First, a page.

FEBRUARY 17, 2015 – Dr. Jeffrey Milks said he has practiced medicine for 33 years because caring for others is more than a job.
“I love what I do and if you love what you do, you don’t have to work,” Milks said.
Milks, who opened Personal MD in 2008 in New Albany, practices “concierge medicine,” which he describes as direct patient care that requires him to be available to his patients 24 hours a day, seven days a week.
He said 40 percent of his patients are affluent and want the availability he provides.
The other 60 percent are people with complicated health issues who want one person to diagnose and treat them.
It requires patients to pay him an annual retainer, but it “makes life easier for them,” Milks said.
“We will go where our patients are,” he said.
Now located in a medical facility at 5121 Forest Drive in New Albany, he is within a stone’s throw of the Mount Carmel New Albany Surgical Hospital.
Milks, 62, said he started the practice with 60 patients and now cares for 325.
“I’ll do this as long as I can,” he said.
Milks was recognized by Columbus CEO magazine with its 2015 Healthcare Lifetime Achievement Award.
His nomination was supported by testimonials from his patients, many of whom called him “experienced, knowledgeable and compassionate.”
“I didn’t go into medicine to be able to play golf,” he said. “I went into medicine because I really like to take care of people.”
Milks is a native of New York whose family moved to Cleveland when he was 5 years old. He said he knew he wanted to become a doctor when he was in the fourth grade.
“I liked my family doctor,” Milks said. “He was a great person and when I told him I wanted to be a doctor, he fostered that.”
Milks said the doctor, Walter Pete Wagner, helped him get into the Ohio State University College of Medicine.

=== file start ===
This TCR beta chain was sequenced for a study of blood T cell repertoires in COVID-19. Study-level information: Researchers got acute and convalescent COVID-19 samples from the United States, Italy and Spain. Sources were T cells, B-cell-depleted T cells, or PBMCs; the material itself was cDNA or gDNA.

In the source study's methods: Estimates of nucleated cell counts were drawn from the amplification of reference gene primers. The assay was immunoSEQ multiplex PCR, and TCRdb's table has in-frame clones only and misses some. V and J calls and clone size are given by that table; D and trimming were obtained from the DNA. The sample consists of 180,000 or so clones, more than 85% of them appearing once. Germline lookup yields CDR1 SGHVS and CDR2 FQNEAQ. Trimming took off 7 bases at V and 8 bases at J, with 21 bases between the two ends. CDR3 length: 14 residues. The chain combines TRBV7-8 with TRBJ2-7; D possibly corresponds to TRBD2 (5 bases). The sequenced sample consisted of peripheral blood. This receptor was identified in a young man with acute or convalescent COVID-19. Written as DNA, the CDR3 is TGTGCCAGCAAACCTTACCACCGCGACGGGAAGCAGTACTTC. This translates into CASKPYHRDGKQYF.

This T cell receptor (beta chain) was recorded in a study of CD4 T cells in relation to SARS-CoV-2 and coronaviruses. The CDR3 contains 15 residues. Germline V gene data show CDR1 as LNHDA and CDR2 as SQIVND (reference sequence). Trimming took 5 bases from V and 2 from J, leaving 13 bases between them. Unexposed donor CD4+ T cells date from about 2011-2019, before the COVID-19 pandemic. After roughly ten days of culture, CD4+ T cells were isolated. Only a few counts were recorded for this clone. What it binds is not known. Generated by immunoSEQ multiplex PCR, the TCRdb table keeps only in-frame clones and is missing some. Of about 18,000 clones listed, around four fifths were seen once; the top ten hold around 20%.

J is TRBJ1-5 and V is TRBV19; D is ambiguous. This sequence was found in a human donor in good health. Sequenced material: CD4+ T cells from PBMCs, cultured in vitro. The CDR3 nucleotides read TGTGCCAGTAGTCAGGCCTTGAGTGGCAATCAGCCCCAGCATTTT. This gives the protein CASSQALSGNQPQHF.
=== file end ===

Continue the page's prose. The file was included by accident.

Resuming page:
Milks then started his own family practice after college in 1981.
“I started a family practice in Circleville and was taking care of my patients like I was taught,” he said.
That meant if one of his patients was in the hospital, he supervised their care and reviewed treatments, tests and any prescribed medications.
Milks eventually sold the practice to a Columbus hospital and moved into an urgent-care facility on North Hamilton Road near New Albany in 2000.
In 2006, he realized he wanted to get back into a family practice, but one that would allow sufficient time with each patient.
“I wanted to give really good care and give time to each patient, and I wanted to be available so when they need to be seen, I can get them in,” Milks said.
Milks said he has nothing but respect for doctors who can see four patients an hour. But that’s not what he wants to do and it’s not how he designed Personal MD.
He also continues to serve as a board member of the central Ohio chapter of the Alzheimer’s Association, as the medical director of the Ohio Presbyterian Retirement Services Hospice and as a member of the New Albany Rotary Club.
“It does me well to have several different jobs,” he said. “It keeps me busy and it’s good for my mind.”